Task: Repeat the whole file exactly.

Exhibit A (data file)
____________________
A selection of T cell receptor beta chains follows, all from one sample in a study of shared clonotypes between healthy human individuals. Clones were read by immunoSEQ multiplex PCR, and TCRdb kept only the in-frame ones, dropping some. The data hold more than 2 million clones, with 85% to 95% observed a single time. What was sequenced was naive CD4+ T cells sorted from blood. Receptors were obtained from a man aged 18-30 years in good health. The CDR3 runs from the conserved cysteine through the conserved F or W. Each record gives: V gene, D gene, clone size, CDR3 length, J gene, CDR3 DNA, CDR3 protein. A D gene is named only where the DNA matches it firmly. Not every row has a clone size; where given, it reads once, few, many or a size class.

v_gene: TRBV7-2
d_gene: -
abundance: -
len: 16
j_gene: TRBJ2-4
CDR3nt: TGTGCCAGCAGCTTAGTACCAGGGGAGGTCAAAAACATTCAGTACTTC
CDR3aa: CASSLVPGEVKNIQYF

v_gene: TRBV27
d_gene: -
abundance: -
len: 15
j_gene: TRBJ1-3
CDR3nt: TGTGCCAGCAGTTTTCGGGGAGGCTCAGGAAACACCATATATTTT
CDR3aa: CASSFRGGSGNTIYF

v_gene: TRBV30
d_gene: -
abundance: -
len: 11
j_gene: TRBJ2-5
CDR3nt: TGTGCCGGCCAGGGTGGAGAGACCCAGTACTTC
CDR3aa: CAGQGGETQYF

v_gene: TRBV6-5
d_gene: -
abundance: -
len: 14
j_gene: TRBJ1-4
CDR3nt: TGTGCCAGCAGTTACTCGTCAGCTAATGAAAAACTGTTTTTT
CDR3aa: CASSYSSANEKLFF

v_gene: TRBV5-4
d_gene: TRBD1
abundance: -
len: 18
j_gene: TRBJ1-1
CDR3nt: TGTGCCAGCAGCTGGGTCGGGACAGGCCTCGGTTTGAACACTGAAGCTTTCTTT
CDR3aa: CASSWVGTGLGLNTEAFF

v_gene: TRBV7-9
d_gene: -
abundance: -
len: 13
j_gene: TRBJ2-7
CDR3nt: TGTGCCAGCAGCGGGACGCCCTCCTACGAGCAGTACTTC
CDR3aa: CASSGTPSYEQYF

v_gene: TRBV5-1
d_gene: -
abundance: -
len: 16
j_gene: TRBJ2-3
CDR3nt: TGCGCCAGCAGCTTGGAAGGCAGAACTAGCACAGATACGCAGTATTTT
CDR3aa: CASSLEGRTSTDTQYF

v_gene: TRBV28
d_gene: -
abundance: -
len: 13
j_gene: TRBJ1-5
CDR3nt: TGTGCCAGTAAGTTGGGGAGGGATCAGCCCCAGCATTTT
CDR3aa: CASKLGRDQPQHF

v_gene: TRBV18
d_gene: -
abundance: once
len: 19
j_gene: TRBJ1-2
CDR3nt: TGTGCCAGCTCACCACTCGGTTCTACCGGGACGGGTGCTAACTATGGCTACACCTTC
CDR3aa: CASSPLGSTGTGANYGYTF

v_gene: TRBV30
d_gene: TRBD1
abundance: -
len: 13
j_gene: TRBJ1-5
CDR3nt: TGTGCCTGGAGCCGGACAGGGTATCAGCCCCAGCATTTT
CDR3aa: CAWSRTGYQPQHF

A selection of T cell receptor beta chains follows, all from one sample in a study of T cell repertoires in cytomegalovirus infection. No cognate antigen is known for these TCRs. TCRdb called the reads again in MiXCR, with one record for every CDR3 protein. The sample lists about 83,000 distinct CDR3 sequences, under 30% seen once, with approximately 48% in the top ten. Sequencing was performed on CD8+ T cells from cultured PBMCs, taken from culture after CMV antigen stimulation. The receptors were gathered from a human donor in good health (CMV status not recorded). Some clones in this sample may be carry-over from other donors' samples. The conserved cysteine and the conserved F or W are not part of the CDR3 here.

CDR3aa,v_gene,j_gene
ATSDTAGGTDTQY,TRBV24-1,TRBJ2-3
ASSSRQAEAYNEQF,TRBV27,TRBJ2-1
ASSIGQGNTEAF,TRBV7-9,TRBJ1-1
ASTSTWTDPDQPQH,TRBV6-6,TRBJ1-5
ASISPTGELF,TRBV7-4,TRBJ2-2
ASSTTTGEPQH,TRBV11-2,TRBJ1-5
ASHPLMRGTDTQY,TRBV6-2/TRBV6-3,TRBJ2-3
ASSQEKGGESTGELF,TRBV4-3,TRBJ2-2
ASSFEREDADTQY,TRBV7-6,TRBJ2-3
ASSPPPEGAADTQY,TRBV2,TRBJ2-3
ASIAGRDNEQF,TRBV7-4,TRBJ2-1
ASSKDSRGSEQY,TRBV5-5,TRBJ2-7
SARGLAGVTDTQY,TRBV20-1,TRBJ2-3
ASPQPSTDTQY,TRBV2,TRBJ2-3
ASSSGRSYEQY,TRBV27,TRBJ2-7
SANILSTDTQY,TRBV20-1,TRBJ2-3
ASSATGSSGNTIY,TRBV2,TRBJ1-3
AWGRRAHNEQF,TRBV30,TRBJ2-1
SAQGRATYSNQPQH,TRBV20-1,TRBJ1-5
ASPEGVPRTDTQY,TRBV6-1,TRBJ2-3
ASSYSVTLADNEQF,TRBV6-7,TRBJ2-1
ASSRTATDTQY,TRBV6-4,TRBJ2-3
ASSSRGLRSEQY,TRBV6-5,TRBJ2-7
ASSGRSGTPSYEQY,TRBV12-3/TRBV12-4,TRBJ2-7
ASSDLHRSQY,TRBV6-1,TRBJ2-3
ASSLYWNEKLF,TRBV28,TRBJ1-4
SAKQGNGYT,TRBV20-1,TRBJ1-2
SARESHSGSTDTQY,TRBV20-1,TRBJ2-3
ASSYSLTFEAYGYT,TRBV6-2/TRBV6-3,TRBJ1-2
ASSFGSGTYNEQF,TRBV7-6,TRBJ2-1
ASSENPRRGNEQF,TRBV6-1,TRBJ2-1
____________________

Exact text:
A selection of T cell receptor beta chains follows, all from one sample in a study of shared clonotypes between healthy human individuals. Clones were read by immunoSEQ multiplex PCR, and TCRdb kept only the in-frame ones, dropping some. The data hold more than 2 million clones, with 85% to 95% observed a single time. What was sequenced was naive CD4+ T cells sorted from blood. Receptors were obtained from a man aged 18-30 years in good health. The CDR3 runs from the conserved cysteine through the conserved F or W. Each record gives: V gene, D gene, clone size, CDR3 length, J gene, CDR3 DNA, CDR3 protein. A D gene is named only where the DNA matches it firmly. Not every row has a clone size; where given, it reads once, few, many or a size class.

v_gene: TRBV7-2
d_gene: -
abundance: -
len: 16
j_gene: TRBJ2-4
CDR3nt: TGTGCCAGCAGCTTAGTACCAGGGGAGGTCAAAAACATTCAGTACTTC
CDR3aa: CASSLVPGEVKNIQYF

v_gene: TRBV27
d_gene: -
abundance: -
len: 15
j_gene: TRBJ1-3
CDR3nt: TGTGCCAGCAGTTTTCGGGGAGGCTCAGGAAACACCATATATTTT
CDR3aa: CASSFRGGSGNTIYF

v_gene: TRBV30
d_gene: -
abundance: -
len: 11
j_gene: TRBJ2-5
CDR3nt: TGTGCCGGCCAGGGTGGAGAGACCCAGTACTTC
CDR3aa: CAGQGGETQYF

v_gene: TRBV6-5
d_gene: -
abundance: -
len: 14
j_gene: TRBJ1-4
CDR3nt: TGTGCCAGCAGTTACTCGTCAGCTAATGAAAAACTGTTTTTT
CDR3aa: CASSYSSANEKLFF

v_gene: TRBV5-4
d_gene: TRBD1
abundance: -
len: 18
j_gene: TRBJ1-1
CDR3nt: TGTGCCAGCAGCTGGGTCGGGACAGGCCTCGGTTTGAACACTGAAGCTTTCTTT
CDR3aa: CASSWVGTGLGLNTEAFF

v_gene: TRBV7-9
d_gene: -
abundance: -
len: 13
j_gene: TRBJ2-7
CDR3nt: TGTGCCAGCAGCGGGACGCCCTCCTACGAGCAGTACTTC
CDR3aa: CASSGTPSYEQYF

v_gene: TRBV5-1
d_gene: -
abundance: -
len: 16
j_gene: TRBJ2-3
CDR3nt: TGCGCCAGCAGCTTGGAAGGCAGAACTAGCACAGATACGCAGTATTTT
CDR3aa: CASSLEGRTSTDTQYF

v_gene: TRBV28
d_gene: -
abundance: -
len: 13
j_gene: TRBJ1-5
CDR3nt: TGTGCCAGTAAGTTGGGGAGGGATCAGCCCCAGCATTTT
CDR3aa: CASKLGRDQPQHF

v_gene: TRBV18
d_gene: -
abundance: once
len: 19
j_gene: TRBJ1-2
CDR3nt: TGTGCCAGCTCACCACTCGGTTCTACCGGGACGGGTGCTAACTATGGCTACACCTTC
CDR3aa: CASSPLGSTGTGANYGYTF

v_gene: TRBV30
d_gene: TRBD1
abundance: -
len: 13
j_gene: TRBJ1-5
CDR3nt: TGTGCCTGGAGCCGGACAGGGTATCAGCCCCAGCATTTT
CDR3aa: CAWSRTGYQPQHF

A selection of T cell receptor beta chains follows, all from one sample in a study of T cell repertoires in cytomegalovirus infection. No cognate antigen is known for these TCRs. TCRdb called the reads again in MiXCR, with one record for every CDR3 protein. The sample lists about 83,000 distinct CDR3 sequences, under 30% seen once, with approximately 48% in the top ten. Sequencing was performed on CD8+ T cells from cultured PBMCs, taken from culture after CMV antigen stimulation. The receptors were gathered from a human donor in good health (CMV status not recorded). Some clones in this sample may be carry-over from other donors' samples. The conserved cysteine and the conserved F or W are not part of the CDR3 here.

CDR3aa,v_gene,j_gene
ATSDTAGGTDTQY,TRBV24-1,TRBJ2-3
ASSSRQAEAYNEQF,TRBV27,TRBJ2-1
ASSIGQGNTEAF,TRBV7-9,TRBJ1-1
ASTSTWTDPDQPQH,TRBV6-6,TRBJ1-5
ASISPTGELF,TRBV7-4,TRBJ2-2
ASSTTTGEPQH,TRBV11-2,TRBJ1-5
ASHPLMRGTDTQY,TRBV6-2/TRBV6-3,TRBJ2-3
ASSQEKGGESTGELF,TRBV4-3,TRBJ2-2
ASSFEREDADTQY,TRBV7-6,TRBJ2-3
ASSPPPEGAADTQY,TRBV2,TRBJ2-3
ASIAGRDNEQF,TRBV7-4,TRBJ2-1
ASSKDSRGSEQY,TRBV5-5,TRBJ2-7
SARGLAGVTDTQY,TRBV20-1,TRBJ2-3
ASPQPSTDTQY,TRBV2,TRBJ2-3
ASSSGRSYEQY,TRBV27,TRBJ2-7
SANILSTDTQY,TRBV20-1,TRBJ2-3
ASSATGSSGNTIY,TRBV2,TRBJ1-3
AWGRRAHNEQF,TRBV30,TRBJ2-1
SAQGRATYSNQPQH,TRBV20-1,TRBJ1-5
ASPEGVPRTDTQY,TRBV6-1,TRBJ2-3
ASSYSVTLADNEQF,TRBV6-7,TRBJ2-1
ASSRTATDTQY,TRBV6-4,TRBJ2-3
ASSSRGLRSEQY,TRBV6-5,TRBJ2-7
ASSGRSGTPSYEQY,TRBV12-3/TRBV12-4,TRBJ2-7
ASSDLHRSQY,TRBV6-1,TRBJ2-3
ASSLYWNEKLF,TRBV28,TRBJ1-4
SAKQGNGYT,TRBV20-1,TRBJ1-2
SARESHSGSTDTQY,TRBV20-1,TRBJ2-3
ASSYSLTFEAYGYT,TRBV6-2/TRBV6-3,TRBJ1-2
ASSFGSGTYNEQF,TRBV7-6,TRBJ2-1
ASSENPRRGNEQF,TRBV6-1,TRBJ2-1